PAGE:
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GIS Vocabulary List

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zofenugo's version from 2015-10-13 05:35

Basic Definitions

Question Answer
VectorA coordinate-based data model that represents geographic features as points, lines, and polygons. Each point feature is represented as a single coordinate pair, while line and polygon features are represented as ordered lists of vertices. Attributes are associated with each vector feature, as opposed to a raster data model, which associates attributes with grid cells.
RasterA spatial data model that defines space as an array of equally sized cells arranged in rows and columns, and composed of single or multiple bands. Each cell contains an attribute value and location coordinates. Unlike a vector structure, which stores coordinates explicitly, raster coordinates are contained in the ordering of the matrix. Groups of cells that share the same value represent the same type of geographic feature.
GridIn cartography, any network of parallel and perpendicular lines superimposed on a map and used for reference. These grids are usually referred to by the map projection or coordinate system they represent, such as universal transverse Mercator grid.
PointA geometric element defined by a pair of x,y coordinates.
LineOn a map, a shape defined by a connected series of unique x,y coordinate pairs. A line may be straight or curved.
PolygonOn a map, a closed shape defined by a connected sequence of x,y coordinate pairs, where the first and last coordinate pair are the same and all other pairs are unique.
Coordinate SystemA reference framework consisting of a set of points, lines, and/or surfaces, and a set of rules, used to define the positions of points in space in either two or three dimensions. The Cartesian coordinate system and the geographic coordinate system used on the earth's surface are common examples of coordinate systems.
Geographic Coordinate SystemA reference system that uses latitude and longitude to define the locations of points on the surface of a sphere or spheroid. A geographic coordinate system definition includes a datum, prime meridian, and angular unit.
Layer11 [data structures] The visual representation of a geographic dataset in any digital map environment. Conceptually, a layer is a slice or stratum of the geographic reality in a particular area, and is more or less equivalent to a legend item on a paper map. On a road map, for example, roads, national parks, political boundaries, and rivers might be considered different layers.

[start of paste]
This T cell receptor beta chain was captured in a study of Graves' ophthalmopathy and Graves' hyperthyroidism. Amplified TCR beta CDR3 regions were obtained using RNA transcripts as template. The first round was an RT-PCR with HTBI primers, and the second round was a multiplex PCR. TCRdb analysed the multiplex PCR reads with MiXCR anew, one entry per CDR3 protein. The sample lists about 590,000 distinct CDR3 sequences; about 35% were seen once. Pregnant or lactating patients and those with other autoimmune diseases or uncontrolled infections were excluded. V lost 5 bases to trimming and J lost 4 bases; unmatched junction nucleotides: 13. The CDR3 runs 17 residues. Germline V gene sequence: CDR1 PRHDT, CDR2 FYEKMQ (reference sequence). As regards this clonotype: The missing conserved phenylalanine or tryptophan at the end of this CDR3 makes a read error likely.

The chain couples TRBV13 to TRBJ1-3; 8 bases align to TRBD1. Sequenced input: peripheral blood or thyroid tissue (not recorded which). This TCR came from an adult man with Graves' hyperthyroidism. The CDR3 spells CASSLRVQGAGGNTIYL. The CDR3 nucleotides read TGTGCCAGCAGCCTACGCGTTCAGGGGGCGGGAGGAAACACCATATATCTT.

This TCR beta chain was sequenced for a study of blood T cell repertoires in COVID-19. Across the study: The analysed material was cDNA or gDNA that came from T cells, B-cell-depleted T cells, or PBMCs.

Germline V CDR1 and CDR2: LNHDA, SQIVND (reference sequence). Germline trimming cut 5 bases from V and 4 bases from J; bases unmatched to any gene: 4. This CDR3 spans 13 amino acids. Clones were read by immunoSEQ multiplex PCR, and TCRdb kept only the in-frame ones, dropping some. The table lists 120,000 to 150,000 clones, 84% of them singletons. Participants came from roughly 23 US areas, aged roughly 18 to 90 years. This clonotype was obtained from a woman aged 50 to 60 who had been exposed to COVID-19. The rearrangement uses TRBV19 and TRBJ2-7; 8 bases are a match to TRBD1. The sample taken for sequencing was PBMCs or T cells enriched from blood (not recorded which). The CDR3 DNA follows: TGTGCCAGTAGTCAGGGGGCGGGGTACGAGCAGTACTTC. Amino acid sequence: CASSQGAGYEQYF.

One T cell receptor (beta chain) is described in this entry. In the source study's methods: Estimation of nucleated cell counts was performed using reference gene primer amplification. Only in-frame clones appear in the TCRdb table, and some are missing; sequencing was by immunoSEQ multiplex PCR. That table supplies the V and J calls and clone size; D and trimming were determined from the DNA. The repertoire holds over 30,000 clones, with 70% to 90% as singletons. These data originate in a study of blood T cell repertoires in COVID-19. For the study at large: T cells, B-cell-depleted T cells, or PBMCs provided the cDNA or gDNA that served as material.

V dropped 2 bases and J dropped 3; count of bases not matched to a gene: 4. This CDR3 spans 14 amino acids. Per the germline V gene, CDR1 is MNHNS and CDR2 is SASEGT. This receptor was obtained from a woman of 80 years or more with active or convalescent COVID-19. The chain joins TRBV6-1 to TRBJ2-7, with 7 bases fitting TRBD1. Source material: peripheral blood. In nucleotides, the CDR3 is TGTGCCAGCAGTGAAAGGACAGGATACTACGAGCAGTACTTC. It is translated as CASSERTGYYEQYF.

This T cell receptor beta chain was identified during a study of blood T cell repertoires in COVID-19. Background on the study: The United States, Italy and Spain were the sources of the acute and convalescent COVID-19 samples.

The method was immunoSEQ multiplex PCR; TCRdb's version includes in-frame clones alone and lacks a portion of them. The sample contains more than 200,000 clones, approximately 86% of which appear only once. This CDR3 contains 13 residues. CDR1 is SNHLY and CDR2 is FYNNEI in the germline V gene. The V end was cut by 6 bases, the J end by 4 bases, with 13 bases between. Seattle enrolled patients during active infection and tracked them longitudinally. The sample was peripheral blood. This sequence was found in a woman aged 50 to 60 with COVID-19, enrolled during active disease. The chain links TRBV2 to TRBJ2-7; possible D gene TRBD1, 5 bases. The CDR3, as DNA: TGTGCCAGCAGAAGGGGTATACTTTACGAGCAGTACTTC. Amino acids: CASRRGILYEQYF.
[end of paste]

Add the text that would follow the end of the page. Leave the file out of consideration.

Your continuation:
Layer22 [ESRI software] In ArcGIS, a reference to a data source, such as a shapefile, coverage, geodatabase feature class, or raster, that defines how the data should be symbolized on a map. Layers can also define additional properties, such as which features from the data source are included. Layers can be stored in map documents (.mxd) or saved individually as layer files (.lyr). Layers are conceptually similar to themes in ArcView 3.x.
ArcMapIs an application for displaying maps and investigating them, for analyzing maps to answer geographic questions and producing maps that make analysis persuasive.
ArcCatalogIs an application for managing geographic data. You can copy, move. and delete data; search for data; look at data before deciding whether to add it to map; and create new data.
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Map Terms

Question Answer
Qualitative attributes[data structures] Data classified or shown by category, rather than by amount or rank, such as soil by type or animals by species.
Quantitative attributes[data structures] Data grouped or shown by measurements of number or amount, such as population per unit area
Rendering[graphics (computing)] The process of drawing to a display; the conversion of the geometry, coloring, texturing, lighting, and other characteristics of an object into a display image.
Map element[map design] In digital cartography, a distinctly identifiable graphic or object in the map or page layout. For example, a map element can be a title, scale bar, legend, or other map-surround element. The map area itself can be considered a map element; or an object within the map can be referred to as a map element, such as a roads layer or a school symbol.
Map document[ESRI software] In ArcMap, the file that contains one map, its layout, and its associated layers, tables, charts, and reports. Map documents can be printed or embedded in other documents. Map document files have a .mxd extension.
Qualitative attributes[data structures] Data classified or shown by category, rather than by amount or rank, such as soil by type or animals by species.
Quantitative attributes[data structures] Data grouped or shown by measurements of number or amount, such as population per unit area
Rendering[graphics (computing)] The process of drawing to a display; the conversion of the geometry, coloring, texturing, lighting, and other characteristics of an object into a display image.
Map element[map design] In digital cartography, a distinctly identifiable graphic or object in the map or page layout. For example, a map element can be a title, scale bar, legend, or other map-surround element. The map area itself can be considered a map element; or an object within the map can be referred to as a map element, such as a roads layer or a school symbol.